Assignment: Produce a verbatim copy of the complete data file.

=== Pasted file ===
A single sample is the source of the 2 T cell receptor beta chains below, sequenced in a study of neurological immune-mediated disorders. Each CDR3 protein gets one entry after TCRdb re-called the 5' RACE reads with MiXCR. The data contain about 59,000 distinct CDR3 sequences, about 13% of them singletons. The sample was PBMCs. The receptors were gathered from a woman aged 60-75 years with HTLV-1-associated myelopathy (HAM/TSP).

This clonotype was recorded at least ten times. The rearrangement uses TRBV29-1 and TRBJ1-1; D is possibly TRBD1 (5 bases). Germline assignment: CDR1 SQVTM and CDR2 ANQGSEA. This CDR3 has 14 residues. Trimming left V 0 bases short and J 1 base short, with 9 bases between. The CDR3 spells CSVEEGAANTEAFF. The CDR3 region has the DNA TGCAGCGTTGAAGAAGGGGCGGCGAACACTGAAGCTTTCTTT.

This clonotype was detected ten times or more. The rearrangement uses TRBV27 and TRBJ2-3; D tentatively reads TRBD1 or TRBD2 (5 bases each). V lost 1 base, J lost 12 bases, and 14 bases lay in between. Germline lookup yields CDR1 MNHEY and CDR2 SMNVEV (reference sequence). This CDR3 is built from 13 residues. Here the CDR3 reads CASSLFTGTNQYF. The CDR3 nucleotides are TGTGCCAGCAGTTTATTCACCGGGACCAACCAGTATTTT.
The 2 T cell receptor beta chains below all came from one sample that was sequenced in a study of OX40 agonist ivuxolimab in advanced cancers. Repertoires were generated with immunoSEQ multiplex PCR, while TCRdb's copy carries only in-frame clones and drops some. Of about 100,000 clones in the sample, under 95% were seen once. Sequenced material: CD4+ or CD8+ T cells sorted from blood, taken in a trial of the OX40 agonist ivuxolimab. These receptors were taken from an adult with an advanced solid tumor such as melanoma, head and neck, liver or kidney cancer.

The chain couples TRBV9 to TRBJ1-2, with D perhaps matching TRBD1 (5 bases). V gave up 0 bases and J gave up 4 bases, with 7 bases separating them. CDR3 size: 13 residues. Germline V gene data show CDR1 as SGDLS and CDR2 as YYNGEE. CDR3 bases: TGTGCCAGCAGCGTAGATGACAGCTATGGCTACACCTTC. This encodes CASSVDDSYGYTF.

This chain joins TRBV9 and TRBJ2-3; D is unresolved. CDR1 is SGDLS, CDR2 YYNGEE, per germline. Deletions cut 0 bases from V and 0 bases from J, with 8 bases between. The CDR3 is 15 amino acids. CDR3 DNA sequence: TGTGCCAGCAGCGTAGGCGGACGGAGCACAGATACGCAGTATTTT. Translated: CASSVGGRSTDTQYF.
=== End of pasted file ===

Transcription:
A single sample is the source of the 2 T cell receptor beta chains below, sequenced in a study of neurological immune-mediated disorders. Each CDR3 protein gets one entry after TCRdb re-called the 5' RACE reads with MiXCR. The data contain about 59,000 distinct CDR3 sequences, about 13% of them singletons. The sample was PBMCs. The receptors were gathered from a woman aged 60-75 years with HTLV-1-associated myelopathy (HAM/TSP).

This clonotype was recorded at least ten times. The rearrangement uses TRBV29-1 and TRBJ1-1; D is possibly TRBD1 (5 bases). Germline assignment: CDR1 SQVTM and CDR2 ANQGSEA. This CDR3 has 14 residues. Trimming left V 0 bases short and J 1 base short, with 9 bases between. The CDR3 spells CSVEEGAANTEAFF. The CDR3 region has the DNA TGCAGCGTTGAAGAAGGGGCGGCGAACACTGAAGCTTTCTTT.

This clonotype was detected ten times or more. The rearrangement uses TRBV27 and TRBJ2-3; D tentatively reads TRBD1 or TRBD2 (5 bases each). V lost 1 base, J lost 12 bases, and 14 bases lay in between. Germline lookup yields CDR1 MNHEY and CDR2 SMNVEV (reference sequence). This CDR3 is built from 13 residues. Here the CDR3 reads CASSLFTGTNQYF. The CDR3 nucleotides are TGTGCCAGCAGTTTATTCACCGGGACCAACCAGTATTTT.
The 2 T cell receptor beta chains below all came from one sample that was sequenced in a study of OX40 agonist ivuxolimab in advanced cancers. Repertoires were generated with immunoSEQ multiplex PCR, while TCRdb's copy carries only in-frame clones and drops some. Of about 100,000 clones in the sample, under 95% were seen once. Sequenced material: CD4+ or CD8+ T cells sorted from blood, taken in a trial of the OX40 agonist ivuxolimab. These receptors were taken from an adult with an advanced solid tumor such as melanoma, head and neck, liver or kidney cancer.

The chain couples TRBV9 to TRBJ1-2, with D perhaps matching TRBD1 (5 bases). V gave up 0 bases and J gave up 4 bases, with 7 bases separating them. CDR3 size: 13 residues. Germline V gene data show CDR1 as SGDLS and CDR2 as YYNGEE. CDR3 bases: TGTGCCAGCAGCGTAGATGACAGCTATGGCTACACCTTC. This encodes CASSVDDSYGYTF.

This chain joins TRBV9 and TRBJ2-3; D is unresolved. CDR1 is SGDLS, CDR2 YYNGEE, per germline. Deletions cut 0 bases from V and 0 bases from J, with 8 bases between. The CDR3 is 15 amino acids. CDR3 DNA sequence: TGTGCCAGCAGCGTAGGCGGACGGAGCACAGATACGCAGTATTTT. Translated: CASSVGGRSTDTQYF.